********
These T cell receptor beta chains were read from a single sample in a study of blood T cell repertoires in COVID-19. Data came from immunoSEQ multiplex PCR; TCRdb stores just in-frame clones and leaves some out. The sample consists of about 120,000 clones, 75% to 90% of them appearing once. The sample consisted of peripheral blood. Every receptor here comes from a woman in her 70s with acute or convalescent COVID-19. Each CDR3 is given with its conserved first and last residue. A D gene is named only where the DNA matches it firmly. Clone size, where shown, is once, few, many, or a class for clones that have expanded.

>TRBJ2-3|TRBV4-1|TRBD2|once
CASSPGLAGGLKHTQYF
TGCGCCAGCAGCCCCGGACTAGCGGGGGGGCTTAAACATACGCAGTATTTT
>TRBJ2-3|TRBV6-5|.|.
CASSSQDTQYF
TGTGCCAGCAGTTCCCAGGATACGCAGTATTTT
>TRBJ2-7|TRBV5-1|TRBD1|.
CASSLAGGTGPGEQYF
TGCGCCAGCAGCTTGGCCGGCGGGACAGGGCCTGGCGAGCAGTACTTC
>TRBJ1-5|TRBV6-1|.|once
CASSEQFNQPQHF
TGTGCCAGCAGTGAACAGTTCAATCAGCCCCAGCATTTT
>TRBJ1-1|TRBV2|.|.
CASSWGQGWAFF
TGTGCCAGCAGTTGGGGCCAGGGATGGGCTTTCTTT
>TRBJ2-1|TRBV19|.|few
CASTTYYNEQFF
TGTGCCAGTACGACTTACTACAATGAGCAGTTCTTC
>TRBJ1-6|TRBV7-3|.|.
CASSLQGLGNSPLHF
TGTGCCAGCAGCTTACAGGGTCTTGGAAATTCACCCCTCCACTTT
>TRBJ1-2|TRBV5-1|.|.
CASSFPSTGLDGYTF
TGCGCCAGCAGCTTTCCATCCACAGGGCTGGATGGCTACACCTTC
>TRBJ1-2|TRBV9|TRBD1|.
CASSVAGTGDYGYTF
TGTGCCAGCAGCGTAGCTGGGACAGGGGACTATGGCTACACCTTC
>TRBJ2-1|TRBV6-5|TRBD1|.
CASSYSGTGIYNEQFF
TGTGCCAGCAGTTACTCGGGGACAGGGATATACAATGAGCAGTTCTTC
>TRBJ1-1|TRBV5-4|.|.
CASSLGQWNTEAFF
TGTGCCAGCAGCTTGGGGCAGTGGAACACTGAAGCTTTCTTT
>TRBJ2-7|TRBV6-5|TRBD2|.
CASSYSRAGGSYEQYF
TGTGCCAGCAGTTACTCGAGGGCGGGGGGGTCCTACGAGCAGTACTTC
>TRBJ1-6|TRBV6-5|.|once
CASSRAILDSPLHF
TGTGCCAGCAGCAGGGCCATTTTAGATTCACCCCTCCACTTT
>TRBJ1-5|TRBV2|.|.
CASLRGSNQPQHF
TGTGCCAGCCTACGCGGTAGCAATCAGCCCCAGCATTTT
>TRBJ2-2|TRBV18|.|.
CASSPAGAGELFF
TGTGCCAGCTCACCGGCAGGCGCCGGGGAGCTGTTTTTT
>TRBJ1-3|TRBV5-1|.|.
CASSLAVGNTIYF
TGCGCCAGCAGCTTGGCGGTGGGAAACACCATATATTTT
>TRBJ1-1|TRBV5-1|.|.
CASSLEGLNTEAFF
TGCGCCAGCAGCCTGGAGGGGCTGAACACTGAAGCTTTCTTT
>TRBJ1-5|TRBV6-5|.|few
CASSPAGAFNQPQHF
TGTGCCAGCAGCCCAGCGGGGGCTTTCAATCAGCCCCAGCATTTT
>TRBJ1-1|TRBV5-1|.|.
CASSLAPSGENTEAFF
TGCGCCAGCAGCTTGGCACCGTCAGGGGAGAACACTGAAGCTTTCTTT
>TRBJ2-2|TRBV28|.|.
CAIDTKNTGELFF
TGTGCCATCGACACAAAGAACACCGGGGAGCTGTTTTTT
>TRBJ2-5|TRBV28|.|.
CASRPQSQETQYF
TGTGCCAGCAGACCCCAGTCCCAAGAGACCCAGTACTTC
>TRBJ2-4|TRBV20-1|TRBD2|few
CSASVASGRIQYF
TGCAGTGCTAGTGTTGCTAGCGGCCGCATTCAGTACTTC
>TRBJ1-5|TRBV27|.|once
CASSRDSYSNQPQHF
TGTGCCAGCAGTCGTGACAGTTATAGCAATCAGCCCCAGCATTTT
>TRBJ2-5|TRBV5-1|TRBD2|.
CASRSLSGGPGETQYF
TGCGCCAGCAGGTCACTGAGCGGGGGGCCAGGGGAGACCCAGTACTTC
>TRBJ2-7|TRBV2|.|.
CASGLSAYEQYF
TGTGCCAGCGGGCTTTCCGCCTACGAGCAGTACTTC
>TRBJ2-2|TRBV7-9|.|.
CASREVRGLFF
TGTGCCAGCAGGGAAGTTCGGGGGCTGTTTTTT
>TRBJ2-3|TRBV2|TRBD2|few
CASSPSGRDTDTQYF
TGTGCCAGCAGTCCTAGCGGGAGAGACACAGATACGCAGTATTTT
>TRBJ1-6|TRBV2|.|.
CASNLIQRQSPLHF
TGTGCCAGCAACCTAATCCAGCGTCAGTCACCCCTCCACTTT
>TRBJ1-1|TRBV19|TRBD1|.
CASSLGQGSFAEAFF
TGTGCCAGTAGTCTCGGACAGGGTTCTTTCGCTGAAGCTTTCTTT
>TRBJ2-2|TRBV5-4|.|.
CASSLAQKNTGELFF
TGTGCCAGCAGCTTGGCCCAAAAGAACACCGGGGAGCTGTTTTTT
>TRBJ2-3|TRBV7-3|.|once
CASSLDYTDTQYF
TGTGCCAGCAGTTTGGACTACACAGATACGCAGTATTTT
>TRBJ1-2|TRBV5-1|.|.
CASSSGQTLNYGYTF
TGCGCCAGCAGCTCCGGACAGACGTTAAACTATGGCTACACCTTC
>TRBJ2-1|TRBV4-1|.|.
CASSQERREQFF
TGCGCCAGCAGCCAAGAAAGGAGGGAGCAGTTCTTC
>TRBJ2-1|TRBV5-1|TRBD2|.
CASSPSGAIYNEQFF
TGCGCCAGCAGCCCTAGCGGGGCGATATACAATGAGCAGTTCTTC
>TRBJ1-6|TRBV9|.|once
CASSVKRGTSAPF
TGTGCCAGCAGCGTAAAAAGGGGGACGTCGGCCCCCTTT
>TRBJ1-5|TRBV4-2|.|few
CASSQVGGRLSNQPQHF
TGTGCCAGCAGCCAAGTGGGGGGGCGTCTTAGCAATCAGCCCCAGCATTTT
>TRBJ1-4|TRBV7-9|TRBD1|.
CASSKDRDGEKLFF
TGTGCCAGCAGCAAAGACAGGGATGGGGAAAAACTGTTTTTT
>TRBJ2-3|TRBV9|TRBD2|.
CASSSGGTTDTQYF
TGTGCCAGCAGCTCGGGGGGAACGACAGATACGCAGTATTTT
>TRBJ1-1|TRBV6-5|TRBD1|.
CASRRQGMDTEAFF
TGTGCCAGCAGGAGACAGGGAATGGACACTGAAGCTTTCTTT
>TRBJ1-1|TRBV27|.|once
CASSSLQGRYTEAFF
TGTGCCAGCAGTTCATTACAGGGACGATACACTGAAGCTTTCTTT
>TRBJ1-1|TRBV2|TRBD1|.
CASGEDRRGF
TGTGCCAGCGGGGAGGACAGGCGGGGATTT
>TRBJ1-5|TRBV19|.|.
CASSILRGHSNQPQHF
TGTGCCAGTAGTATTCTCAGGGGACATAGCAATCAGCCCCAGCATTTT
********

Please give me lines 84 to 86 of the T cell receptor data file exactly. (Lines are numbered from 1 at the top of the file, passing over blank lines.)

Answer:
CASNLIQRQSPLHF
TGTGCCAGCAACCTAATCCAGCGTCAGTCACCCCTCCACTTT
>TRBJ1-1|TRBV19|TRBD1|.